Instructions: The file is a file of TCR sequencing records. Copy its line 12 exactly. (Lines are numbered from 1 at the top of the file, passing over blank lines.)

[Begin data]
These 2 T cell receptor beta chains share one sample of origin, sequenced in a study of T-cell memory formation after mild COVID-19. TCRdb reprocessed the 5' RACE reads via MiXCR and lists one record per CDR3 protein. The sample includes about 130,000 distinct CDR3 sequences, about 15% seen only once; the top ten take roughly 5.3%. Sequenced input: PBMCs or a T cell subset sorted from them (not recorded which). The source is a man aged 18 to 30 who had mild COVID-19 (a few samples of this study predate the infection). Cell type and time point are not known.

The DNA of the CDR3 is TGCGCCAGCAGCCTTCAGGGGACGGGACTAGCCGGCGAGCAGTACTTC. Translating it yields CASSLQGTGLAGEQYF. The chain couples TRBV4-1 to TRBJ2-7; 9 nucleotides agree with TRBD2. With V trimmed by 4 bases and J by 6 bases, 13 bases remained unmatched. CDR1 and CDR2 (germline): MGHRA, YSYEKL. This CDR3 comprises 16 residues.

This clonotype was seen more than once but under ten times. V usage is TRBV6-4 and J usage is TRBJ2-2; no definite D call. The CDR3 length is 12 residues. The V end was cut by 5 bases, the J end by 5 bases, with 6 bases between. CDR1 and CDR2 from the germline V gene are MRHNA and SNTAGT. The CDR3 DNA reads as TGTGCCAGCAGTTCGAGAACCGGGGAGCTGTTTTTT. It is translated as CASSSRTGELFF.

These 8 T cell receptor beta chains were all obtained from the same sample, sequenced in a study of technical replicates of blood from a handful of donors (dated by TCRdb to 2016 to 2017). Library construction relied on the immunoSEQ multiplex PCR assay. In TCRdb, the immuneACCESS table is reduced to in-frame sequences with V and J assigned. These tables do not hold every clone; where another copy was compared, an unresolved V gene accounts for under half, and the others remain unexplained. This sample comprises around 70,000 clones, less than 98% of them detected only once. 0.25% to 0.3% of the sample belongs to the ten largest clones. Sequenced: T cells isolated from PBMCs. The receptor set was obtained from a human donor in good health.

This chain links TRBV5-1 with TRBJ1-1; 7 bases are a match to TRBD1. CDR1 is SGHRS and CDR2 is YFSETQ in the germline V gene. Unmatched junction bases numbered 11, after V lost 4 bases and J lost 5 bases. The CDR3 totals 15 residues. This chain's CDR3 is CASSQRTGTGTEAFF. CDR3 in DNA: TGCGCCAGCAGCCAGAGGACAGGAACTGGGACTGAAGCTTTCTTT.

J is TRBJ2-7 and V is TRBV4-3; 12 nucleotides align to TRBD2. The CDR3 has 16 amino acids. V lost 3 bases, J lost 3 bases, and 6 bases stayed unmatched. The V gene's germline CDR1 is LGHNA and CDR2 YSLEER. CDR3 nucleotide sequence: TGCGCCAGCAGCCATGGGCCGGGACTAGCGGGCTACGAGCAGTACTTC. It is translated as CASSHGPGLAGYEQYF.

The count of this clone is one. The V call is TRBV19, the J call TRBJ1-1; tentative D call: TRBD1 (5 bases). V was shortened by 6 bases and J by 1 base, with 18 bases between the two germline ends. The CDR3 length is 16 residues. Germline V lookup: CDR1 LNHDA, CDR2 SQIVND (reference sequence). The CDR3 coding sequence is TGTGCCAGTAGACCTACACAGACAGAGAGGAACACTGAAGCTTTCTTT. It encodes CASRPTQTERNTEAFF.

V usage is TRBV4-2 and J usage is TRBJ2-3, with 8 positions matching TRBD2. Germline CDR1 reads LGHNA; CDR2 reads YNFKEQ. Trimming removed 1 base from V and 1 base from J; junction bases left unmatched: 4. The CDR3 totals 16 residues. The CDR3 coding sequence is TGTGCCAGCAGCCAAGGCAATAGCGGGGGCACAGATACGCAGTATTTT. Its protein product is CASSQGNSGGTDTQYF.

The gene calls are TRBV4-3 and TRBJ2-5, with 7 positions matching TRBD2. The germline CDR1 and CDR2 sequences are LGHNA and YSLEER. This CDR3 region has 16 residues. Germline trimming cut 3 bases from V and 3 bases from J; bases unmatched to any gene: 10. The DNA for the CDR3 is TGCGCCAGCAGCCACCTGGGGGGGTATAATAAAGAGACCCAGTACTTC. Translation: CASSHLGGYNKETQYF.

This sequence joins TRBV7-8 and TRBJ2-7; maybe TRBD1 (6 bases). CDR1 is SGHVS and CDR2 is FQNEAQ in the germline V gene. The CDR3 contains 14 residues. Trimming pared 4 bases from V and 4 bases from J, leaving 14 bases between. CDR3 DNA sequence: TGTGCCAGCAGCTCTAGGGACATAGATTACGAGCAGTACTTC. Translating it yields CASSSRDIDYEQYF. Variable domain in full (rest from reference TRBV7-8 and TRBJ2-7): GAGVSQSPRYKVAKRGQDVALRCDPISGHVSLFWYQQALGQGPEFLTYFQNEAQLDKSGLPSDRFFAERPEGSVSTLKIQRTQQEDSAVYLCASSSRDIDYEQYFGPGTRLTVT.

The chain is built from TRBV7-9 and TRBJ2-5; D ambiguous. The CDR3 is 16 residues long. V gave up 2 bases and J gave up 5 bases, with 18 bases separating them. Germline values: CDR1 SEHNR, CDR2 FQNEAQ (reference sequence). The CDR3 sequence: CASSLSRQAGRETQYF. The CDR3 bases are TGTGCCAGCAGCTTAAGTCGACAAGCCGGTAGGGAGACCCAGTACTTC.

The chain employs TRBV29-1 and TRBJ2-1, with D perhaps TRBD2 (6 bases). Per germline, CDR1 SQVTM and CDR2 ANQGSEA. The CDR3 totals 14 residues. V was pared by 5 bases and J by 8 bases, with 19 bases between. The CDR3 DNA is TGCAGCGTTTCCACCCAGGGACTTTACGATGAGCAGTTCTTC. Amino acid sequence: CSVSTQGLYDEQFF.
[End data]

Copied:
The chain employs TRBV29-1 and TRBJ2-1, with D perhaps TRBD2 (6 bases). Per germline, CDR1 SQVTM and CDR2 ANQGSEA. The CDR3 totals 14 residues. V was pared by 5 bases and J by 8 bases, with 19 bases between. The CDR3 DNA is TGCAGCGTTTCCACCCAGGGACTTTACGATGAGCAGTTCTTC. Amino acid sequence: CSVSTQGLYDEQFF.